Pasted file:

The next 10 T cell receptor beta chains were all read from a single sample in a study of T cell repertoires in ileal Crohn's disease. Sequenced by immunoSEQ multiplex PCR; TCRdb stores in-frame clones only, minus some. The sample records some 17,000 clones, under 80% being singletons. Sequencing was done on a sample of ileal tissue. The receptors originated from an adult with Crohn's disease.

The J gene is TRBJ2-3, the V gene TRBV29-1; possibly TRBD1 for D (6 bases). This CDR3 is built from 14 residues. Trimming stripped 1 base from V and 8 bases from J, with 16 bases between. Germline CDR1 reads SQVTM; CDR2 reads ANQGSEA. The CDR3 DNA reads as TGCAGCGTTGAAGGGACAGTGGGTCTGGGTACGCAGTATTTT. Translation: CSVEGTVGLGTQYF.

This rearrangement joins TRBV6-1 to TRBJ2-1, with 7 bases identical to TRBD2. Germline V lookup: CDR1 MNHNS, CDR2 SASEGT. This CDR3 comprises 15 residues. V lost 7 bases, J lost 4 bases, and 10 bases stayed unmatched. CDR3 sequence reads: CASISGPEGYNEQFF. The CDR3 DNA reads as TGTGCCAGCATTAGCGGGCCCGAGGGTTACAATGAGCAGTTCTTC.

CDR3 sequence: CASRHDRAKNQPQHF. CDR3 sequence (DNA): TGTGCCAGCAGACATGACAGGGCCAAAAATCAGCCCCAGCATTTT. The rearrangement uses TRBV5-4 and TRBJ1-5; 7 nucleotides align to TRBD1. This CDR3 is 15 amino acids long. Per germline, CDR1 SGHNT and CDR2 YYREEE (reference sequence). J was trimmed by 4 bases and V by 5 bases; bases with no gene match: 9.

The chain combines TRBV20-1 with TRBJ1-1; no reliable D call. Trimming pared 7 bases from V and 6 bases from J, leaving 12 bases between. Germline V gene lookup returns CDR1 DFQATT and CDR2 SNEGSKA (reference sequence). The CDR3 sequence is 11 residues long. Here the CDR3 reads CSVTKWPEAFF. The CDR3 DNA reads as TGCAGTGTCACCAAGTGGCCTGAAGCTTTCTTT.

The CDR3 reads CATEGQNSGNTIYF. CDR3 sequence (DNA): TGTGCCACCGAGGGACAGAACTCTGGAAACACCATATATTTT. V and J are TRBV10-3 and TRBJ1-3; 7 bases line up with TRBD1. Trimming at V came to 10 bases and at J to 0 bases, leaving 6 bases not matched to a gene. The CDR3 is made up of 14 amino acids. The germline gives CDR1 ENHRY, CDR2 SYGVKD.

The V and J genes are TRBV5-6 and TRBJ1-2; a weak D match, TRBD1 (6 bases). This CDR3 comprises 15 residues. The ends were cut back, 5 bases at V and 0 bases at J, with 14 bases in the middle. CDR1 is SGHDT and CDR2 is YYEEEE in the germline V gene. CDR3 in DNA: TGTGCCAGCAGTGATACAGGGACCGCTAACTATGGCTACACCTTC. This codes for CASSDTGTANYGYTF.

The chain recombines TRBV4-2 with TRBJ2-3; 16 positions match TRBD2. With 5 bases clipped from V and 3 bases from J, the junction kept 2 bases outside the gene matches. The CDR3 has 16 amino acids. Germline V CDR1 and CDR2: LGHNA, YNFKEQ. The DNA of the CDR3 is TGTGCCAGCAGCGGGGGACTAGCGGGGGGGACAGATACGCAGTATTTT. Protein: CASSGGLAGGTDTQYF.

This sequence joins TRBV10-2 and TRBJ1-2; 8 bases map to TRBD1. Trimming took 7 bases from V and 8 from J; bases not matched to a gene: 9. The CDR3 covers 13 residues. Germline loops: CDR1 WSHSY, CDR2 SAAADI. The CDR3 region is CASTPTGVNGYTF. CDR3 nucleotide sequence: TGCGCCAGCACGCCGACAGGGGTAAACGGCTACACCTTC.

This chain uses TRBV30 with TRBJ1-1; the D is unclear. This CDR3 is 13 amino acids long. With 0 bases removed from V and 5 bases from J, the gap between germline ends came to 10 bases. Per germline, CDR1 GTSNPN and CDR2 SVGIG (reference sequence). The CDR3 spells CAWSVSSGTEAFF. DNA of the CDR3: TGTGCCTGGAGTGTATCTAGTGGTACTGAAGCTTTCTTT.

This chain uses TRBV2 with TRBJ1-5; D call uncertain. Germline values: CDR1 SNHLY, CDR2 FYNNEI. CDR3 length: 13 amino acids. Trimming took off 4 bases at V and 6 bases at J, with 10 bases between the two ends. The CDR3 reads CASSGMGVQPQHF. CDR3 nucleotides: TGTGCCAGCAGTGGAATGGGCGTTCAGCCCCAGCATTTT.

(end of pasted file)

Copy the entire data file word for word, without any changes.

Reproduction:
The next 10 T cell receptor beta chains were all read from a single sample in a study of T cell repertoires in ileal Crohn's disease. Sequenced by immunoSEQ multiplex PCR; TCRdb stores in-frame clones only, minus some. The sample records some 17,000 clones, under 80% being singletons. Sequencing was done on a sample of ileal tissue. The receptors originated from an adult with Crohn's disease.

The J gene is TRBJ2-3, the V gene TRBV29-1; possibly TRBD1 for D (6 bases). This CDR3 is built from 14 residues. Trimming stripped 1 base from V and 8 bases from J, with 16 bases between. Germline CDR1 reads SQVTM; CDR2 reads ANQGSEA. The CDR3 DNA reads as TGCAGCGTTGAAGGGACAGTGGGTCTGGGTACGCAGTATTTT. Translation: CSVEGTVGLGTQYF.

This rearrangement joins TRBV6-1 to TRBJ2-1, with 7 bases identical to TRBD2. Germline V lookup: CDR1 MNHNS, CDR2 SASEGT. This CDR3 comprises 15 residues. V lost 7 bases, J lost 4 bases, and 10 bases stayed unmatched. CDR3 sequence reads: CASISGPEGYNEQFF. The CDR3 DNA reads as TGTGCCAGCATTAGCGGGCCCGAGGGTTACAATGAGCAGTTCTTC.

CDR3 sequence: CASRHDRAKNQPQHF. CDR3 sequence (DNA): TGTGCCAGCAGACATGACAGGGCCAAAAATCAGCCCCAGCATTTT. The rearrangement uses TRBV5-4 and TRBJ1-5; 7 nucleotides align to TRBD1. This CDR3 is 15 amino acids long. Per germline, CDR1 SGHNT and CDR2 YYREEE (reference sequence). J was trimmed by 4 bases and V by 5 bases; bases with no gene match: 9.

The chain combines TRBV20-1 with TRBJ1-1; no reliable D call. Trimming pared 7 bases from V and 6 bases from J, leaving 12 bases between. Germline V gene lookup returns CDR1 DFQATT and CDR2 SNEGSKA (reference sequence). The CDR3 sequence is 11 residues long. Here the CDR3 reads CSVTKWPEAFF. The CDR3 DNA reads as TGCAGTGTCACCAAGTGGCCTGAAGCTTTCTTT.

The CDR3 reads CATEGQNSGNTIYF. CDR3 sequence (DNA): TGTGCCACCGAGGGACAGAACTCTGGAAACACCATATATTTT. V and J are TRBV10-3 and TRBJ1-3; 7 bases line up with TRBD1. Trimming at V came to 10 bases and at J to 0 bases, leaving 6 bases not matched to a gene. The CDR3 is made up of 14 amino acids. The germline gives CDR1 ENHRY, CDR2 SYGVKD.

The V and J genes are TRBV5-6 and TRBJ1-2; a weak D match, TRBD1 (6 bases). This CDR3 comprises 15 residues. The ends were cut back, 5 bases at V and 0 bases at J, with 14 bases in the middle. CDR1 is SGHDT and CDR2 is YYEEEE in the germline V gene. CDR3 in DNA: TGTGCCAGCAGTGATACAGGGACCGCTAACTATGGCTACACCTTC. This codes for CASSDTGTANYGYTF.

The chain recombines TRBV4-2 with TRBJ2-3; 16 positions match TRBD2. With 5 bases clipped from V and 3 bases from J, the junction kept 2 bases outside the gene matches. The CDR3 has 16 amino acids. Germline V CDR1 and CDR2: LGHNA, YNFKEQ. The DNA of the CDR3 is TGTGCCAGCAGCGGGGGACTAGCGGGGGGGACAGATACGCAGTATTTT. Protein: CASSGGLAGGTDTQYF.

This sequence joins TRBV10-2 and TRBJ1-2; 8 bases map to TRBD1. Trimming took 7 bases from V and 8 from J; bases not matched to a gene: 9. The CDR3 covers 13 residues. Germline loops: CDR1 WSHSY, CDR2 SAAADI. The CDR3 region is CASTPTGVNGYTF. CDR3 nucleotide sequence: TGCGCCAGCACGCCGACAGGGGTAAACGGCTACACCTTC.

This chain uses TRBV30 with TRBJ1-1; the D is unclear. This CDR3 is 13 amino acids long. With 0 bases removed from V and 5 bases from J, the gap between germline ends came to 10 bases. Per germline, CDR1 GTSNPN and CDR2 SVGIG (reference sequence). The CDR3 spells CAWSVSSGTEAFF. DNA of the CDR3: TGTGCCTGGAGTGTATCTAGTGGTACTGAAGCTTTCTTT.

This chain uses TRBV2 with TRBJ1-5; D call uncertain. Germline values: CDR1 SNHLY, CDR2 FYNNEI. CDR3 length: 13 amino acids. Trimming took off 4 bases at V and 6 bases at J, with 10 bases between the two ends. The CDR3 reads CASSGMGVQPQHF. CDR3 nucleotides: TGTGCCAGCAGTGGAATGGGCGTTCAGCCCCAGCATTTT.